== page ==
Growth and characterization of plasma-assisted molecular beam epitaxial-grown AlGaN/GaN heterostructures on free-standing hydride vapor phase epitaxy GaN substrates
ABSTRACT We have grown AlGaN/GaN high electron mobility transistor (HEMT) structures by plasma-assisted molecular beam epitaxy on free-standing n -GaN substrates grown by hydride vapor phase epitaxy. Reflection high energy electron diffraction patterns of the as-loaded wafers exhibit narrow streaks which persist throughout the growth. Atomic force microscopy shows smooth AlGaN surfaces with root-mean-square roughness of 10 Å over a 20×20 μ m 2 area. High resolution x-ray diffractometry indicates that the AlGaN peak is ∼20 % narrower than for similar structures grown on SiC. Hall mobilities, electron sheet densities, and sheet resistances were measured on ten 60×60 μ m 2 Hall test patterns defined photolithographically across the surface of the 10×10 mm 2 sample. Buffer leakage measurements demonstrate that a Be:GaN layer effectively isolates the channel from the conductive substrate. Average sheet resistances and sheet densities were 380 Ω/ ◻ and 0.94×1013 cm -2 , respectively. These HEMT structures exhibit room-temperature Hall mobilities in excess of 1900 cm 2/ V s . In addition, devices on these structures exhibit excellent pinch-off, low gate leakage, and saturated drain current densities of almost 700 mA/mm. Further details regarding the structural and electrical properties will be described along with device testing.
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ABSTRACT: AlGaN/GaN high electron mobility transistors (HEMTs) by plasma-assisted molecular beam epitaxy on free-standing GaN substrates grown by hydride vapour phase epitaxy (HVPE) have been fabricated. Hall measurements yielded typical electron mobilities of 1750 cm<sup>2</sup>/Vs with sheet densities of 1.1×10<sup>13</sup> cm<sup>-2</sup>. Off-state breakdown voltages as high as 200 V were measured on unpassivated devices. Output power density at 4 GHz was measured to be 5.1 W/mm at a power-added efficiency of 46% and an associated gain of 13.4 dB. This constitutes significant improvement of RF performance by MBE-grown AlGaN/GaN HEMTs on free-standing HVPE GaN.Electronics Letters 06/2006; 42(11-42):663 - 665. DOI:10.1049/iel:20060648 · 1.07 Impact Factor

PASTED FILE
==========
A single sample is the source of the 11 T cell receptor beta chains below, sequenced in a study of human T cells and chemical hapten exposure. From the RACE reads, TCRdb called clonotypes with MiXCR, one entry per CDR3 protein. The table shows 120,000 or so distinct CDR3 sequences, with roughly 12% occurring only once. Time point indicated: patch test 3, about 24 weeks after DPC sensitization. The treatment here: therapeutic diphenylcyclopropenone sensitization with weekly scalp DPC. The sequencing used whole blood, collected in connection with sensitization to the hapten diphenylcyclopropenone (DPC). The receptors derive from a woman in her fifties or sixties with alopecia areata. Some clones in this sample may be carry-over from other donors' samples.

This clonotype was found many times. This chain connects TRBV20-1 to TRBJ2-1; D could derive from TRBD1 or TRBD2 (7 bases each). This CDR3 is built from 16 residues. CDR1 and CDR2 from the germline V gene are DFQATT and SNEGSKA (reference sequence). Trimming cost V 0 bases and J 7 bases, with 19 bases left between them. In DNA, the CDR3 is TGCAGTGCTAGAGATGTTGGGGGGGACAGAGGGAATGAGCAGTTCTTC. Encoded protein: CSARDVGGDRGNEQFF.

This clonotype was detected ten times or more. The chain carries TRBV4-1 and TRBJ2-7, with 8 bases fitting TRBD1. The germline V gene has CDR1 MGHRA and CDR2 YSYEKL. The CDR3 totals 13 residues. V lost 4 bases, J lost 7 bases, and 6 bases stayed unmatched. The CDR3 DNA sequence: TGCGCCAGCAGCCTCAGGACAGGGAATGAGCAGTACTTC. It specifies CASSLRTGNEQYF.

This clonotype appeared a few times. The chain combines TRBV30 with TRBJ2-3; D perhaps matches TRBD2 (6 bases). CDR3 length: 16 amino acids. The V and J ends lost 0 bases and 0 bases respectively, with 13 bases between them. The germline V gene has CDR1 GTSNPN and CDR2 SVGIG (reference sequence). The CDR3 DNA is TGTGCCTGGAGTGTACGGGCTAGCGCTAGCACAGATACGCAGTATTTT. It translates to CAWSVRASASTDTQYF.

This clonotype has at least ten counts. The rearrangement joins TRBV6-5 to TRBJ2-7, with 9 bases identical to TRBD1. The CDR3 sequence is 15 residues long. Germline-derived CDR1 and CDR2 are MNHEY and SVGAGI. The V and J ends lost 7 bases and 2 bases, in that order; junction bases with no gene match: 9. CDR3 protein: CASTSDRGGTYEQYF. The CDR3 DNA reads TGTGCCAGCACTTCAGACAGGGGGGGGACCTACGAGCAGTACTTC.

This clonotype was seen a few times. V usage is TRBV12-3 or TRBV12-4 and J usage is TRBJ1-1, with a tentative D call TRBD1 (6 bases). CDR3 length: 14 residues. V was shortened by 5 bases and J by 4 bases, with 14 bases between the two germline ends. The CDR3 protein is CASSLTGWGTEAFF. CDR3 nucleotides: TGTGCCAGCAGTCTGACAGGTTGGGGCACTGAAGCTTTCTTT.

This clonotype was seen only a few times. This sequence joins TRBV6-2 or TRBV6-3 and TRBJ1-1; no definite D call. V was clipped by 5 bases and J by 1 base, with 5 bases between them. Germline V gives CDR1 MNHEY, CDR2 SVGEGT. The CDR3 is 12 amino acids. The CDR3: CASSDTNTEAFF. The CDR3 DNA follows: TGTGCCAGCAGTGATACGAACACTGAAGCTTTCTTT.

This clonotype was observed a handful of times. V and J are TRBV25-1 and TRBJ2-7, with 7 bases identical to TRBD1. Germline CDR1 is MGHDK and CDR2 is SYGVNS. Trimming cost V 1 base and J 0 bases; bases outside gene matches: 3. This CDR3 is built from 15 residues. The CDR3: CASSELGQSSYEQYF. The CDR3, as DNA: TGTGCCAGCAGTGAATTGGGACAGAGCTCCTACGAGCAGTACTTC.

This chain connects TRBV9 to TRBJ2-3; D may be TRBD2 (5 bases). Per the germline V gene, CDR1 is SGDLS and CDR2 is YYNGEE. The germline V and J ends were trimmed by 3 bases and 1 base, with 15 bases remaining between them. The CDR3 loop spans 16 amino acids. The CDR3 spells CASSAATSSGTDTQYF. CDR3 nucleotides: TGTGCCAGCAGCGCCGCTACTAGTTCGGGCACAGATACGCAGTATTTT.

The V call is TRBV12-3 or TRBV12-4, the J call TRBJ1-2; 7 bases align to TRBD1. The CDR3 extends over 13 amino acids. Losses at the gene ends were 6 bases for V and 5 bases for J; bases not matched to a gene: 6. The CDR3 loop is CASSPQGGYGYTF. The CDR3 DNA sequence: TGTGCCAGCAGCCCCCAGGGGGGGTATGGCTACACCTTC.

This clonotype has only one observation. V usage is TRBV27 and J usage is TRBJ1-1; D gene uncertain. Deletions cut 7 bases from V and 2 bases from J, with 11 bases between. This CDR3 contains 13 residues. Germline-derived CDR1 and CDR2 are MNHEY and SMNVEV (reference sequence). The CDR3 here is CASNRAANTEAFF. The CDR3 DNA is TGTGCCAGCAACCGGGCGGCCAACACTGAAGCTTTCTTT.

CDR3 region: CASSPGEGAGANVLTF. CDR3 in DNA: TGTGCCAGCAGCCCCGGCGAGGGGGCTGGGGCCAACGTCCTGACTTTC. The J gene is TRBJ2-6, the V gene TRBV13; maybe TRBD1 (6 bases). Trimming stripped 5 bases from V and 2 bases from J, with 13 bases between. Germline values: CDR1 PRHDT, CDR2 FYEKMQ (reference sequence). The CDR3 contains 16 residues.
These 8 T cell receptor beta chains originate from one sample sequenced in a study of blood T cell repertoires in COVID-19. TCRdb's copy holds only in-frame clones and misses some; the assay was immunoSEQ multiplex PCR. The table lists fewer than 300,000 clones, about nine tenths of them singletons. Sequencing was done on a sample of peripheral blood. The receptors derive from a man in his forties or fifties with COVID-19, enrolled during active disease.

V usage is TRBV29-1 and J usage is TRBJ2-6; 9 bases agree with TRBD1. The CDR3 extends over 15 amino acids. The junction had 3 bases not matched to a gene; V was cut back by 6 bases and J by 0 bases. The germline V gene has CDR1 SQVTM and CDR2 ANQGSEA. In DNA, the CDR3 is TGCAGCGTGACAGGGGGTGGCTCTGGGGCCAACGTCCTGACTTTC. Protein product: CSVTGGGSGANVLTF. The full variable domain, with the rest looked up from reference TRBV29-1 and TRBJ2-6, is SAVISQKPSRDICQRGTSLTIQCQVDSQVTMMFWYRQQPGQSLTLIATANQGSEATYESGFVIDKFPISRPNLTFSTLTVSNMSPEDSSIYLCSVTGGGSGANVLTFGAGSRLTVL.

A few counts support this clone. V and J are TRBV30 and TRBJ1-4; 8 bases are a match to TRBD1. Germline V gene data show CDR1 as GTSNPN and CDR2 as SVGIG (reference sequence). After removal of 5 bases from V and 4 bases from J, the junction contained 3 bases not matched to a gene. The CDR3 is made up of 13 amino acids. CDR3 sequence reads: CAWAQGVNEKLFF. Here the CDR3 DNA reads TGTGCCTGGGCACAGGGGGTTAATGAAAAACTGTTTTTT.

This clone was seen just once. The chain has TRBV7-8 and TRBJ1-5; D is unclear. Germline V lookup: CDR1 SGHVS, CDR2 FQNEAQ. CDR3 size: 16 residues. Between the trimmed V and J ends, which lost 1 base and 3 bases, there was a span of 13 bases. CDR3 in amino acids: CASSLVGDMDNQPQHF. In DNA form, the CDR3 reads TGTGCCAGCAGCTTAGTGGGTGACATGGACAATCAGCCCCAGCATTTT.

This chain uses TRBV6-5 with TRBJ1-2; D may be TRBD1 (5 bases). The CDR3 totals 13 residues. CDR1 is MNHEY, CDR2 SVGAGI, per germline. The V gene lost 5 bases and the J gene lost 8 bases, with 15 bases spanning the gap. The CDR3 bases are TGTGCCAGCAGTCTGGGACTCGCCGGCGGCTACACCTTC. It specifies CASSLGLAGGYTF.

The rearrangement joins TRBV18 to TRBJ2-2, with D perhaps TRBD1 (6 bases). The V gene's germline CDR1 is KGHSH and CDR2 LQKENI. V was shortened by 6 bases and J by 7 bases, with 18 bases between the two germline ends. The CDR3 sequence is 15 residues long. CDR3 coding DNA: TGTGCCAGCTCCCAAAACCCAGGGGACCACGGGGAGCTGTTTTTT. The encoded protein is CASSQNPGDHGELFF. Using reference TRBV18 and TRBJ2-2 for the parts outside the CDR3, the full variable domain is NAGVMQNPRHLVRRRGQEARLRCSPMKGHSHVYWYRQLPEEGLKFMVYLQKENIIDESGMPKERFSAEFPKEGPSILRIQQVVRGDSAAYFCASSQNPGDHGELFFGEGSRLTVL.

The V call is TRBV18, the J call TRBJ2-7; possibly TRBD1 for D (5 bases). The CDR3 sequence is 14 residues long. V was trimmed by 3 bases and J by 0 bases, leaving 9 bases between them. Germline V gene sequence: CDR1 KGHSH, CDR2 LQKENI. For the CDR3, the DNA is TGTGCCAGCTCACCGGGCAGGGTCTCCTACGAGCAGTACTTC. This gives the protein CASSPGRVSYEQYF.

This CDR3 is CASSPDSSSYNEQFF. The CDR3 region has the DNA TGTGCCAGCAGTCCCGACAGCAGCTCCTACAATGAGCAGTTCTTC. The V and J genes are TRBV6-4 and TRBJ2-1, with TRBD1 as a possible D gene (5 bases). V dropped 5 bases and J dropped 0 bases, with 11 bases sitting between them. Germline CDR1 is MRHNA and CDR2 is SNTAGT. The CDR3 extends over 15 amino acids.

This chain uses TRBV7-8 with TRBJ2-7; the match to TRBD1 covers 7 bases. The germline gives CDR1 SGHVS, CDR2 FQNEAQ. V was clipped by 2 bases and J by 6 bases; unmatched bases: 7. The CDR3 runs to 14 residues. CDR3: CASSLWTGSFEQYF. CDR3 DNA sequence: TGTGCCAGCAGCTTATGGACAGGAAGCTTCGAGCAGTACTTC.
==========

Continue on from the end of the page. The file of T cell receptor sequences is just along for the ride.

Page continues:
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ABSTRACT: The intensity of the flux of activated nitrogen from an RF inductively coupled discharge source for the plasma-assisted molecular beam epitaxy (PAMBE) of group III nitrides (A3N) can be linearly controlled using a modified output diaphragm design and increased nitrogen supply (∼5 sccm). This source provides a linear variation of the maximum A3N growth rate from 0.2 to 0.8 μm/h for the RF power controlled between 110 and 200 W, respectively. The use of excited nitrogen molecules favorably influences the growth of GaN and InN epilayers, which are characterized by a perfect structure and high optical quality.Technical Physics Letters 01/2007; 33(4):333-336. DOI:10.1134/S1063785007040189 · 0.58 Impact Factor
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ABSTRACT: We investigate the role of substrate temperature and gallium flux on the DC and microwave properties of AlGaN/GaN high electron mobility transistors grown by molecular-beam epitaxy on free standing, hydride vapor phase epitaxy grown GaN substrates. The free-standing substrates have threading dislocation densities below 107 cm−2. We find that AlGaN/GaN heterostructures with excellent properties may be grown within a wide range of substrate temperatures and fluxes. Electron Hall mobilities above 1700 cm2/V s and sheet resistances below 370 Ω/□ are typical. We are able to obtain high saturated drain currents with low gate leakage. Off-state breakdown voltages as high as 200 V with low drain and gate leakage currents have been measured. Further, we have measured microwave output power densities above 5 W/mm at 4 GHz with a power-added efficiency of 46% and an associated gain of 13.4 dB. We attribute improved electrical properties in these devices to the reduced threading dislocation density compared to those grown on non-native substrates.Journal of Crystal Growth 04/2007; 301:429-433. DOI:10.1016/j.jcrysgro.2006.11.085 · 1.69 Impact Factor